Better Bass Through Science

Infinity Rabos,
JL Audio ARO
Better Bass Through Science

Thousands upon thousands of words have been written to provide advice on subwoofer setup and placement, yet the fact remains that neither subwoofers nor the rooms we put them in are completely ideal, and the quality of the bass we hear suffers as a result. For this reason, wise subwoofer manufacturers have come up with EQ systems that at least partially take the room/subwoofer/listening position interface into account, and compensate accordingly.

Two examples would be the Infinity RABOS (Room Acoustic Boundary Optimization System) or the JL Audio ARO (Automatic Room Optimization) system. In both cases, the general idea is to take bass measurements from a central listening location, to identify the dominant resonant mode adversely affecting sound at the listening position, and then to plot an EQ curve that compensates for that one dominant problem. Both these solutions can greatly improve bass, but their limitation is that they’re designed to fix just one relatively large-scale problem—not to address multiple peaks and troughs in the subwoofer’s in-room response curve.

Another, arguably more sophisticated, solution is the Velodyne Digital Drive EQ system that is built in to the firm’s more ambitious subwoofers, and also offered in the form of an outboard bass EQ box called the SMS-1 EQ system. Either way, the game plan is again to take measurements from a central listening position, and then to apply a DSP-controlled, 8-band parametric equalizer to compensate for whatever problems are found. The advantage of this solution is that it does address multiple peaks and troughs, though the adjustments made are based on measurements taken from just one listening position.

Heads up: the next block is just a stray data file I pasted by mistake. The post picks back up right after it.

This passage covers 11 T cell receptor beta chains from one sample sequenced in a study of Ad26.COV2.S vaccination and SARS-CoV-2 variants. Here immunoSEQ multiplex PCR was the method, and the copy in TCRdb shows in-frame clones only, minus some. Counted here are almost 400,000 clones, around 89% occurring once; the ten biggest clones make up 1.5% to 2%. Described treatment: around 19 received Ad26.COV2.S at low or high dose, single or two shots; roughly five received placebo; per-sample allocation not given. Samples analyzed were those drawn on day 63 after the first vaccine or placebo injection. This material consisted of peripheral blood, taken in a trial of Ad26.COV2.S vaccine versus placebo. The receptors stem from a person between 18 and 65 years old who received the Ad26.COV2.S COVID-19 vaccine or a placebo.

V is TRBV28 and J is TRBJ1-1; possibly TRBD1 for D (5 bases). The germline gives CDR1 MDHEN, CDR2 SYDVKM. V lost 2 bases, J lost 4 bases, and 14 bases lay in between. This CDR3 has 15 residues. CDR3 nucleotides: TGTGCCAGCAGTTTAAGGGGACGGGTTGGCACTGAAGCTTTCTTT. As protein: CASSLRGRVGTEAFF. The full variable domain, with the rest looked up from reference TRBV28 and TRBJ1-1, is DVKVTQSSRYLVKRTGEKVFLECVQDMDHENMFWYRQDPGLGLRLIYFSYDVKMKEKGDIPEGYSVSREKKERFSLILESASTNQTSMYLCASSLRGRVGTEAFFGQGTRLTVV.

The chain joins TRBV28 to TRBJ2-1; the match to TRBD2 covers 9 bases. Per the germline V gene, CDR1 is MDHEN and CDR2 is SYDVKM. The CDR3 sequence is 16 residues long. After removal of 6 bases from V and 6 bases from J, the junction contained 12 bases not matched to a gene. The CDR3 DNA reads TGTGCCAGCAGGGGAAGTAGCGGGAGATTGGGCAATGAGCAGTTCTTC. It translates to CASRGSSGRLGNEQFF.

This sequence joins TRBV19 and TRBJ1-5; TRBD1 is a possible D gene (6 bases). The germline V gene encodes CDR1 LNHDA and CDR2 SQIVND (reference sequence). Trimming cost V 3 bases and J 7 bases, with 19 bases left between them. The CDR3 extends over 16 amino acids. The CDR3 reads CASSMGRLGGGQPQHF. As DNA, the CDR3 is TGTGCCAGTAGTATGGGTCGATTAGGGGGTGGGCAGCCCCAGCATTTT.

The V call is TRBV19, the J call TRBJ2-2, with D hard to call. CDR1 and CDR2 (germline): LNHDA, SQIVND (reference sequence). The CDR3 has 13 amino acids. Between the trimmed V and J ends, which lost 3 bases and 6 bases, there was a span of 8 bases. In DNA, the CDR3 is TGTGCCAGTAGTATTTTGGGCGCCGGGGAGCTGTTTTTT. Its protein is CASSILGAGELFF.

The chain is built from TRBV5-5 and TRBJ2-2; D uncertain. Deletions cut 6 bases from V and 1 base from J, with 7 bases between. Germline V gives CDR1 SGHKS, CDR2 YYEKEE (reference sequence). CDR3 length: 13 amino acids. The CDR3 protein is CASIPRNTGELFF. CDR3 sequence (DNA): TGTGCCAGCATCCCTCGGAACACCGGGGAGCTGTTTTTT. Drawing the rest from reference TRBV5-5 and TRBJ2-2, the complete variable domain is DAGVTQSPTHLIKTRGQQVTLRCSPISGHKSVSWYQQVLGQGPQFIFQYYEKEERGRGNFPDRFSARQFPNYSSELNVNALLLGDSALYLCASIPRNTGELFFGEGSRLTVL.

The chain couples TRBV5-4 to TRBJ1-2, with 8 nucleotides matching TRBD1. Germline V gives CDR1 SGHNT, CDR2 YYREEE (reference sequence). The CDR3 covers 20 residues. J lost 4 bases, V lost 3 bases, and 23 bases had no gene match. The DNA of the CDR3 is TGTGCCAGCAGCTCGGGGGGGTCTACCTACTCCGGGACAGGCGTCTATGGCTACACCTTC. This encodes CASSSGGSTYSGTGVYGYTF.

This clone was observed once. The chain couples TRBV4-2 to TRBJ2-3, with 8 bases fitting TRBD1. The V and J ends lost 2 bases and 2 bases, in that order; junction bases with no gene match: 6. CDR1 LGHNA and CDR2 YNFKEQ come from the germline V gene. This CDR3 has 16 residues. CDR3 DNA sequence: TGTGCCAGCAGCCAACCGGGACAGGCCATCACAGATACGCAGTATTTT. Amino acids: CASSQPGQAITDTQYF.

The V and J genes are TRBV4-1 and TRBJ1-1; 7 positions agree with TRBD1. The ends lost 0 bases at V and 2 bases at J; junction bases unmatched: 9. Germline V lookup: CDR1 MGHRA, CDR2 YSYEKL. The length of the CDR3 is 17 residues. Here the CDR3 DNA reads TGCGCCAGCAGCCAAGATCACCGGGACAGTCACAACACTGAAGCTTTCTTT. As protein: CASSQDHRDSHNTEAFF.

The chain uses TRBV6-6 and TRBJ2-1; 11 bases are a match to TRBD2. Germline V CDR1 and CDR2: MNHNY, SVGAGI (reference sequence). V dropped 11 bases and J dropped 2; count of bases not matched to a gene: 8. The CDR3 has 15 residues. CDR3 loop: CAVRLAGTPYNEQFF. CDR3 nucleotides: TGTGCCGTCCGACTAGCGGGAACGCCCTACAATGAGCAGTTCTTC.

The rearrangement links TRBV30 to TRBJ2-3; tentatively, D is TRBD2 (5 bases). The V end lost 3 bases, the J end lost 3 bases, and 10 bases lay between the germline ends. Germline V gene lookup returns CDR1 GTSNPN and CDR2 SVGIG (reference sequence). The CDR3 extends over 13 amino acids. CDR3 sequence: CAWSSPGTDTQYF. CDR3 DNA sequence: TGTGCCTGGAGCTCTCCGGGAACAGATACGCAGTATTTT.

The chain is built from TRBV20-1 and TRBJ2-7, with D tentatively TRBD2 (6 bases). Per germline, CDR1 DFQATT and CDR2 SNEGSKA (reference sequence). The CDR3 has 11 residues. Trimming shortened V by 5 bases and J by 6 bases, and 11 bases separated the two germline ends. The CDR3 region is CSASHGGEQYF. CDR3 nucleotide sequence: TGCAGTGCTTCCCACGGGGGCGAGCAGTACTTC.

But what about trying to optimize bass for multiple listening locations, or to address potentially tricky to identify problems with standing waves? One answer, and a potentially good one, is to apply a sophisticated “whole system” room/speaker EQ solution such as Audyssey ‘s MultEQ system, which has been covered both in Playback and The Absolute Sound. In the Audyssey system, which is typically offered as a built-in feature in AVRs or A/V controllers, but is also offered in a standalone EQ box, multiples sets of measurements are taken from multiple listening locations, and then fuzzy logic-based algorithms are applied to calculate individual EQ/time alignment curves for every speaker in the system—the subwoofer included.

That last statement (regarding “every speaker in the system”) describes what may be the Audyssey system’s greatest strength—and biggest weakness, at least for some listeners. The fact is that many audio purists can embrace the idea of EQ for subwoofers, but are extremely reluctant (perhaps with good reason) to apply EQ that will affect the sound of their carefully chosen main, center channel, and surround speakers.

All of this brings us the to the fascinating solution offered by Paradigm in the form of its new PBK-1 Perfect Bass Kit ($299), which works with a number of new Paradigm subs, including the Sub 12 and Sub 15 described in a recent news post. For my part, I became familiar with the Sub 12 and the PBK-1 kit over the course of testing Paradigm’s new Studio 60 v.5 surround speaker system, which I’m reviewing in the upcoming Playback issue 18. But now lets focus on what the PBK-1 kit is and does.